-What is the spatial distribution (horizontal and vertical) of the materials found in the site?
What kinds of questions are addressed by looking at the archaeologiccal materials?
-Socioeconomic status
Socioeconomic status
-body ornamentation
-materials buried with individuals
-medical treatment
-skeletal remains
-tool use
4 theories
-Mid-continental route
-Northwest route
-Pacific route
-Atlantic route
Mid-Continental route
-clovis, first model
-people from Asia come in through Canada during last ice age (13,000 BP-12,000 BP)
-they passed through the Bering Land Bridge
-provide an avenue for asians to pursue megafauna from Berinigia to Southern parts of continent
-10,900 BP became extinct in North and South America
-large and lived in large populations
-wooly mammoth, mastadon, giant ground sloth, giant beaver, camels
hypotheses for megafauna extinction
-Paul Martin's "overkill" hypothesis
-climate change hypothesis
Clovis tools
-After New Mexico town site of the first discovery in 1932 close to a town named Clovis
-Fluted projectile points hafted to spears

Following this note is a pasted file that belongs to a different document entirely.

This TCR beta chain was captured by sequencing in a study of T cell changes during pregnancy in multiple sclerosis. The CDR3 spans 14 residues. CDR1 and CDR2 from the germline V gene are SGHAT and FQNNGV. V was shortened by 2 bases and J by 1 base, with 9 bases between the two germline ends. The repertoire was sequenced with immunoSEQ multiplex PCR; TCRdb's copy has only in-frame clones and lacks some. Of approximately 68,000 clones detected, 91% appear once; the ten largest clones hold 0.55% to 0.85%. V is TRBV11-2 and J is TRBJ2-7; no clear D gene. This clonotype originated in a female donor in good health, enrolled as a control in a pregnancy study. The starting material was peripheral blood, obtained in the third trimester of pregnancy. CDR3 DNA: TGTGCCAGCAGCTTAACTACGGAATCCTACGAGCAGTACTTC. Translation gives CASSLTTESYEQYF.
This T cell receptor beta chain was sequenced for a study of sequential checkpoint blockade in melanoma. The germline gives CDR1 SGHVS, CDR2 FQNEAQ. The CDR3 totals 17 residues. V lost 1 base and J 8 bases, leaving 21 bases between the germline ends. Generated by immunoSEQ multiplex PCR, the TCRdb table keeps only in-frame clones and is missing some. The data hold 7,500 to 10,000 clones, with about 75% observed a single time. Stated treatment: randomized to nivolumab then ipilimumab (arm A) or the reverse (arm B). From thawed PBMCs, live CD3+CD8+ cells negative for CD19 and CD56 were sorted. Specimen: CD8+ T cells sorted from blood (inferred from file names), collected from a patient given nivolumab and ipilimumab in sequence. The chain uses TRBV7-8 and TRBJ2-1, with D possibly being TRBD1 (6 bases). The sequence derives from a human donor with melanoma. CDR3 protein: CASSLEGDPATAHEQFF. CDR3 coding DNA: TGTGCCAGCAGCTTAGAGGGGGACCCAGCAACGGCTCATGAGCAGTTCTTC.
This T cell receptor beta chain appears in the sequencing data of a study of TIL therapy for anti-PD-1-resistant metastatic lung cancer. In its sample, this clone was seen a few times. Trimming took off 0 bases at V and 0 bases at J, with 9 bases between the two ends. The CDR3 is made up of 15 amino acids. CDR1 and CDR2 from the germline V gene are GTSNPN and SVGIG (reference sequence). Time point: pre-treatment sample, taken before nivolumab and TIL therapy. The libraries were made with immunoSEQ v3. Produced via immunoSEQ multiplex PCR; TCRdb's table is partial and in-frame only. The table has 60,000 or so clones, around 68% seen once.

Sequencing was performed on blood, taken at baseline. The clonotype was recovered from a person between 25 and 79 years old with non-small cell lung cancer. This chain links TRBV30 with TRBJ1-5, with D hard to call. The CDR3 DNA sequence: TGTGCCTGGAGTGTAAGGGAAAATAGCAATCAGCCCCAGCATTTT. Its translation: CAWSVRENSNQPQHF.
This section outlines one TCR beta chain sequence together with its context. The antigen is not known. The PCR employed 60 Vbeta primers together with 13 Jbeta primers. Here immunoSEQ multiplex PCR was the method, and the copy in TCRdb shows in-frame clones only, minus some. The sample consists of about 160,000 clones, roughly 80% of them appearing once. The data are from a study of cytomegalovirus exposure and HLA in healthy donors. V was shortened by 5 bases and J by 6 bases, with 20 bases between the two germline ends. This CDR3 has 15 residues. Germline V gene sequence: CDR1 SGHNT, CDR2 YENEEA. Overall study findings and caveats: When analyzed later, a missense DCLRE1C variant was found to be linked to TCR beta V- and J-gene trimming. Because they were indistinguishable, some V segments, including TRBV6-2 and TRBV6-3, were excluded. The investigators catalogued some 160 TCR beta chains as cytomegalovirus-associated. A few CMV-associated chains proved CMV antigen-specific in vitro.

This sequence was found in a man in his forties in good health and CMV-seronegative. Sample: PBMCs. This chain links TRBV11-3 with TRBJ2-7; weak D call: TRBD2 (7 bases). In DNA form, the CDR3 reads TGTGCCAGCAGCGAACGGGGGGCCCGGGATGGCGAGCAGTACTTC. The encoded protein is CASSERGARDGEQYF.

-12,000-11,000 BP
clovis sites
Monte Verde, Chile
Meadowcroft Rockshelter, PA
Problems with Mid-Continental route
-glaciers didn't recede until 12,000-13,000 BP
-sites dated older than clovis
-used by later migrants
-no archaeological remains from Bering Strait
Northwest route
-Deglaciation along Northwest coast 14000 BP
-Migrants used watercraft, colonized coastal areas
Pacific route
-explains sites in South America
-explains Australian/Melanasian morphology of earliest South Americans
Cultural history
-domestication of plants and animals
-development of state societies characterized by urban centers and social stratification
Hypotheses that explain the origin of Agriculture
-culture progress
-environmental change
-population pressure
culture progress
It states that agriculture is superior to foraging
environmental change
-agriculture arose by the end of Pleistocene
-rapid environmental change
-elevated sea level
-extinction of big game
-rapid climate warming
population pressure
-very famous in recent years
-wild resources became depleted and agriculture became worth doing
-most recent hypothesis
-mutual evolutionary effects of humans and plants or animals
-new ways to exploit wild resources